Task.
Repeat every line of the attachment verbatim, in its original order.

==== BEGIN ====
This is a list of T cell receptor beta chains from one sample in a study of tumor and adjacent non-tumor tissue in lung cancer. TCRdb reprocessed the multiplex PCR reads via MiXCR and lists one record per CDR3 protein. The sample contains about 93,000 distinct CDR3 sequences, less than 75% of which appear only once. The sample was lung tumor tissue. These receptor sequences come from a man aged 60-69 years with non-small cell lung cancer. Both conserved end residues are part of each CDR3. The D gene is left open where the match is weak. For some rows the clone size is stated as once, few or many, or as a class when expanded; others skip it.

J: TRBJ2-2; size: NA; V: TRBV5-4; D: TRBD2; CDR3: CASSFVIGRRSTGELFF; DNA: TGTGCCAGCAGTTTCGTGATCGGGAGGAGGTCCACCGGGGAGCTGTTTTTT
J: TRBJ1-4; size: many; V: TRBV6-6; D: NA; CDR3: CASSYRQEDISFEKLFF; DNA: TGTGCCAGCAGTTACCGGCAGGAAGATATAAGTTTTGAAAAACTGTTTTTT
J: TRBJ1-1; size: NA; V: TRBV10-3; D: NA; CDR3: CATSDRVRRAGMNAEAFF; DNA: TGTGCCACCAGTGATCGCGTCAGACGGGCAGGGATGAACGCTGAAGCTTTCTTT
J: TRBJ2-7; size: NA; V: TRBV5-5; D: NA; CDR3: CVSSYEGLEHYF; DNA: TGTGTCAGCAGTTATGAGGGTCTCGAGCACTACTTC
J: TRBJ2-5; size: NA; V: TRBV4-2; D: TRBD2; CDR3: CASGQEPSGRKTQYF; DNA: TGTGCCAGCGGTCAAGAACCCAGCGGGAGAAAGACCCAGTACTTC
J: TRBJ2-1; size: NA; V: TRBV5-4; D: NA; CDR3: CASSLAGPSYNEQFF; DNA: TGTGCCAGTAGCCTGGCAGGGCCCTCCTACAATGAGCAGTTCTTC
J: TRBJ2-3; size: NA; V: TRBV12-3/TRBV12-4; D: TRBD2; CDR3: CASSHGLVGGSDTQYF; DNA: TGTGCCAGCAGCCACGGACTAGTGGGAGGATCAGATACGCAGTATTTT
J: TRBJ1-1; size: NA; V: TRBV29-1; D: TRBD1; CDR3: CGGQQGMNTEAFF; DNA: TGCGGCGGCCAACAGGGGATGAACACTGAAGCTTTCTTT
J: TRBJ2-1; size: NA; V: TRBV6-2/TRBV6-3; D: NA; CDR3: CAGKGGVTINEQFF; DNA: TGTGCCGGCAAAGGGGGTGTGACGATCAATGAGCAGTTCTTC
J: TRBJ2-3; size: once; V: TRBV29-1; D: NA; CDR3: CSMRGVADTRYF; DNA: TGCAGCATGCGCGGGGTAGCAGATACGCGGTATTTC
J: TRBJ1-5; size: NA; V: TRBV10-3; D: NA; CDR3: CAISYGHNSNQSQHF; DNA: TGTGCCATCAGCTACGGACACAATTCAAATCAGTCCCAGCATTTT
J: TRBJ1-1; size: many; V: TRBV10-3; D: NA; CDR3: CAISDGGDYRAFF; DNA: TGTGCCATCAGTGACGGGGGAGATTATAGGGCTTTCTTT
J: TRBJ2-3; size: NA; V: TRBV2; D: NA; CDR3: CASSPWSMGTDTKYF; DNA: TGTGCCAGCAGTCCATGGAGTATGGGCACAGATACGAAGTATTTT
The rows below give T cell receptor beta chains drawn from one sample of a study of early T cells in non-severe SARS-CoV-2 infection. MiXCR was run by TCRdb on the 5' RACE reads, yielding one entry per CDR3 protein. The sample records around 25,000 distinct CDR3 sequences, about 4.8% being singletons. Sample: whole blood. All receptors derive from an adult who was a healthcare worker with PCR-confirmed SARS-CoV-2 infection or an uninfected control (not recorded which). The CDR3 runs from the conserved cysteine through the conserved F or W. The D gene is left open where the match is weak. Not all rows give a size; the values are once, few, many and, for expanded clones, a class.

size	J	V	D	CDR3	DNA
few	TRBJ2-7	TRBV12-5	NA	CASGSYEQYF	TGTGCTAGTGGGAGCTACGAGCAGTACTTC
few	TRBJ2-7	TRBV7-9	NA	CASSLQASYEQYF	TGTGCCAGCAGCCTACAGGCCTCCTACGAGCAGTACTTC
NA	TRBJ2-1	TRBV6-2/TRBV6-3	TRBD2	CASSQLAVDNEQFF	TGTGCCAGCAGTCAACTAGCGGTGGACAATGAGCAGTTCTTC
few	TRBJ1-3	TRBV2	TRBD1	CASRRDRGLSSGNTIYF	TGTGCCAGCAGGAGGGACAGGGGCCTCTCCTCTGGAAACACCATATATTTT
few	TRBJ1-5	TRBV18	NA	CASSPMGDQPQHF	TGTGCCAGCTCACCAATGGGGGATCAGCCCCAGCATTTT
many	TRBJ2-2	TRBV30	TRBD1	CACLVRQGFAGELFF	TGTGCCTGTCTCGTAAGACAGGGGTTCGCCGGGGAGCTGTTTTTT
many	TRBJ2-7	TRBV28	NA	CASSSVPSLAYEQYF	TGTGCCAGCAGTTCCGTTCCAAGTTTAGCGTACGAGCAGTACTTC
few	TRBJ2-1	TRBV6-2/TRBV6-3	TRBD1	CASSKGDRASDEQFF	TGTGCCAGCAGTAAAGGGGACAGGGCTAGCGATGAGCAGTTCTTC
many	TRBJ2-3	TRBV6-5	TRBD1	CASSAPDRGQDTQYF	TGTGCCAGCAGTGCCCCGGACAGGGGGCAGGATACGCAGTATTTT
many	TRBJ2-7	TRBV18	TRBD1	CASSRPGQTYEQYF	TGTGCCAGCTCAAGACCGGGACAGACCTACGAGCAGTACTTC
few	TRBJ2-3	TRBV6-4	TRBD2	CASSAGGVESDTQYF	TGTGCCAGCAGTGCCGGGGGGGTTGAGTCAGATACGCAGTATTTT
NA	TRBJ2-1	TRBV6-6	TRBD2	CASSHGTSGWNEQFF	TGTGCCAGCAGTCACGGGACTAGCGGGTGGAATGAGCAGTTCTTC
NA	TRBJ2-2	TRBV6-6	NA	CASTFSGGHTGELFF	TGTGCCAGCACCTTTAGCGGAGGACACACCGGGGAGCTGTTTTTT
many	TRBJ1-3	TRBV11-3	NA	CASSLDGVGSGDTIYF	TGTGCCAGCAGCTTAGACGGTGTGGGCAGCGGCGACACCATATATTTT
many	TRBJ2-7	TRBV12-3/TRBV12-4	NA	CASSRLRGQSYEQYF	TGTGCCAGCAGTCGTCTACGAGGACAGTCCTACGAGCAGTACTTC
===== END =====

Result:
This is a list of T cell receptor beta chains from one sample in a study of tumor and adjacent non-tumor tissue in lung cancer. TCRdb reprocessed the multiplex PCR reads via MiXCR and lists one record per CDR3 protein. The sample contains about 93,000 distinct CDR3 sequences, less than 75% of which appear only once. The sample was lung tumor tissue. These receptor sequences come from a man aged 60-69 years with non-small cell lung cancer. Both conserved end residues are part of each CDR3. The D gene is left open where the match is weak. For some rows the clone size is stated as once, few or many, or as a class when expanded; others skip it.

J: TRBJ2-2; size: NA; V: TRBV5-4; D: TRBD2; CDR3: CASSFVIGRRSTGELFF; DNA: TGTGCCAGCAGTTTCGTGATCGGGAGGAGGTCCACCGGGGAGCTGTTTTTT
J: TRBJ1-4; size: many; V: TRBV6-6; D: NA; CDR3: CASSYRQEDISFEKLFF; DNA: TGTGCCAGCAGTTACCGGCAGGAAGATATAAGTTTTGAAAAACTGTTTTTT
J: TRBJ1-1; size: NA; V: TRBV10-3; D: NA; CDR3: CATSDRVRRAGMNAEAFF; DNA: TGTGCCACCAGTGATCGCGTCAGACGGGCAGGGATGAACGCTGAAGCTTTCTTT
J: TRBJ2-7; size: NA; V: TRBV5-5; D: NA; CDR3: CVSSYEGLEHYF; DNA: TGTGTCAGCAGTTATGAGGGTCTCGAGCACTACTTC
J: TRBJ2-5; size: NA; V: TRBV4-2; D: TRBD2; CDR3: CASGQEPSGRKTQYF; DNA: TGTGCCAGCGGTCAAGAACCCAGCGGGAGAAAGACCCAGTACTTC
J: TRBJ2-1; size: NA; V: TRBV5-4; D: NA; CDR3: CASSLAGPSYNEQFF; DNA: TGTGCCAGTAGCCTGGCAGGGCCCTCCTACAATGAGCAGTTCTTC
J: TRBJ2-3; size: NA; V: TRBV12-3/TRBV12-4; D: TRBD2; CDR3: CASSHGLVGGSDTQYF; DNA: TGTGCCAGCAGCCACGGACTAGTGGGAGGATCAGATACGCAGTATTTT
J: TRBJ1-1; size: NA; V: TRBV29-1; D: TRBD1; CDR3: CGGQQGMNTEAFF; DNA: TGCGGCGGCCAACAGGGGATGAACACTGAAGCTTTCTTT
J: TRBJ2-1; size: NA; V: TRBV6-2/TRBV6-3; D: NA; CDR3: CAGKGGVTINEQFF; DNA: TGTGCCGGCAAAGGGGGTGTGACGATCAATGAGCAGTTCTTC
J: TRBJ2-3; size: once; V: TRBV29-1; D: NA; CDR3: CSMRGVADTRYF; DNA: TGCAGCATGCGCGGGGTAGCAGATACGCGGTATTTC
J: TRBJ1-5; size: NA; V: TRBV10-3; D: NA; CDR3: CAISYGHNSNQSQHF; DNA: TGTGCCATCAGCTACGGACACAATTCAAATCAGTCCCAGCATTTT
J: TRBJ1-1; size: many; V: TRBV10-3; D: NA; CDR3: CAISDGGDYRAFF; DNA: TGTGCCATCAGTGACGGGGGAGATTATAGGGCTTTCTTT
J: TRBJ2-3; size: NA; V: TRBV2; D: NA; CDR3: CASSPWSMGTDTKYF; DNA: TGTGCCAGCAGTCCATGGAGTATGGGCACAGATACGAAGTATTTT
The rows below give T cell receptor beta chains drawn from one sample of a study of early T cells in non-severe SARS-CoV-2 infection. MiXCR was run by TCRdb on the 5' RACE reads, yielding one entry per CDR3 protein. The sample records around 25,000 distinct CDR3 sequences, about 4.8% being singletons. Sample: whole blood. All receptors derive from an adult who was a healthcare worker with PCR-confirmed SARS-CoV-2 infection or an uninfected control (not recorded which). The CDR3 runs from the conserved cysteine through the conserved F or W. The D gene is left open where the match is weak. Not all rows give a size; the values are once, few, many and, for expanded clones, a class.

size	J	V	D	CDR3	DNA
few	TRBJ2-7	TRBV12-5	NA	CASGSYEQYF	TGTGCTAGTGGGAGCTACGAGCAGTACTTC
few	TRBJ2-7	TRBV7-9	NA	CASSLQASYEQYF	TGTGCCAGCAGCCTACAGGCCTCCTACGAGCAGTACTTC
NA	TRBJ2-1	TRBV6-2/TRBV6-3	TRBD2	CASSQLAVDNEQFF	TGTGCCAGCAGTCAACTAGCGGTGGACAATGAGCAGTTCTTC
few	TRBJ1-3	TRBV2	TRBD1	CASRRDRGLSSGNTIYF	TGTGCCAGCAGGAGGGACAGGGGCCTCTCCTCTGGAAACACCATATATTTT
few	TRBJ1-5	TRBV18	NA	CASSPMGDQPQHF	TGTGCCAGCTCACCAATGGGGGATCAGCCCCAGCATTTT
many	TRBJ2-2	TRBV30	TRBD1	CACLVRQGFAGELFF	TGTGCCTGTCTCGTAAGACAGGGGTTCGCCGGGGAGCTGTTTTTT
many	TRBJ2-7	TRBV28	NA	CASSSVPSLAYEQYF	TGTGCCAGCAGTTCCGTTCCAAGTTTAGCGTACGAGCAGTACTTC
few	TRBJ2-1	TRBV6-2/TRBV6-3	TRBD1	CASSKGDRASDEQFF	TGTGCCAGCAGTAAAGGGGACAGGGCTAGCGATGAGCAGTTCTTC
many	TRBJ2-3	TRBV6-5	TRBD1	CASSAPDRGQDTQYF	TGTGCCAGCAGTGCCCCGGACAGGGGGCAGGATACGCAGTATTTT
many	TRBJ2-7	TRBV18	TRBD1	CASSRPGQTYEQYF	TGTGCCAGCTCAAGACCGGGACAGACCTACGAGCAGTACTTC
few	TRBJ2-3	TRBV6-4	TRBD2	CASSAGGVESDTQYF	TGTGCCAGCAGTGCCGGGGGGGTTGAGTCAGATACGCAGTATTTT
NA	TRBJ2-1	TRBV6-6	TRBD2	CASSHGTSGWNEQFF	TGTGCCAGCAGTCACGGGACTAGCGGGTGGAATGAGCAGTTCTTC
NA	TRBJ2-2	TRBV6-6	NA	CASTFSGGHTGELFF	TGTGCCAGCACCTTTAGCGGAGGACACACCGGGGAGCTGTTTTTT
many	TRBJ1-3	TRBV11-3	NA	CASSLDGVGSGDTIYF	TGTGCCAGCAGCTTAGACGGTGTGGGCAGCGGCGACACCATATATTTT
many	TRBJ2-7	TRBV12-3/TRBV12-4	NA	CASSRLRGQSYEQYF	TGTGCCAGCAGTCGTCTACGAGGACAGTCCTACGAGCAGTACTTC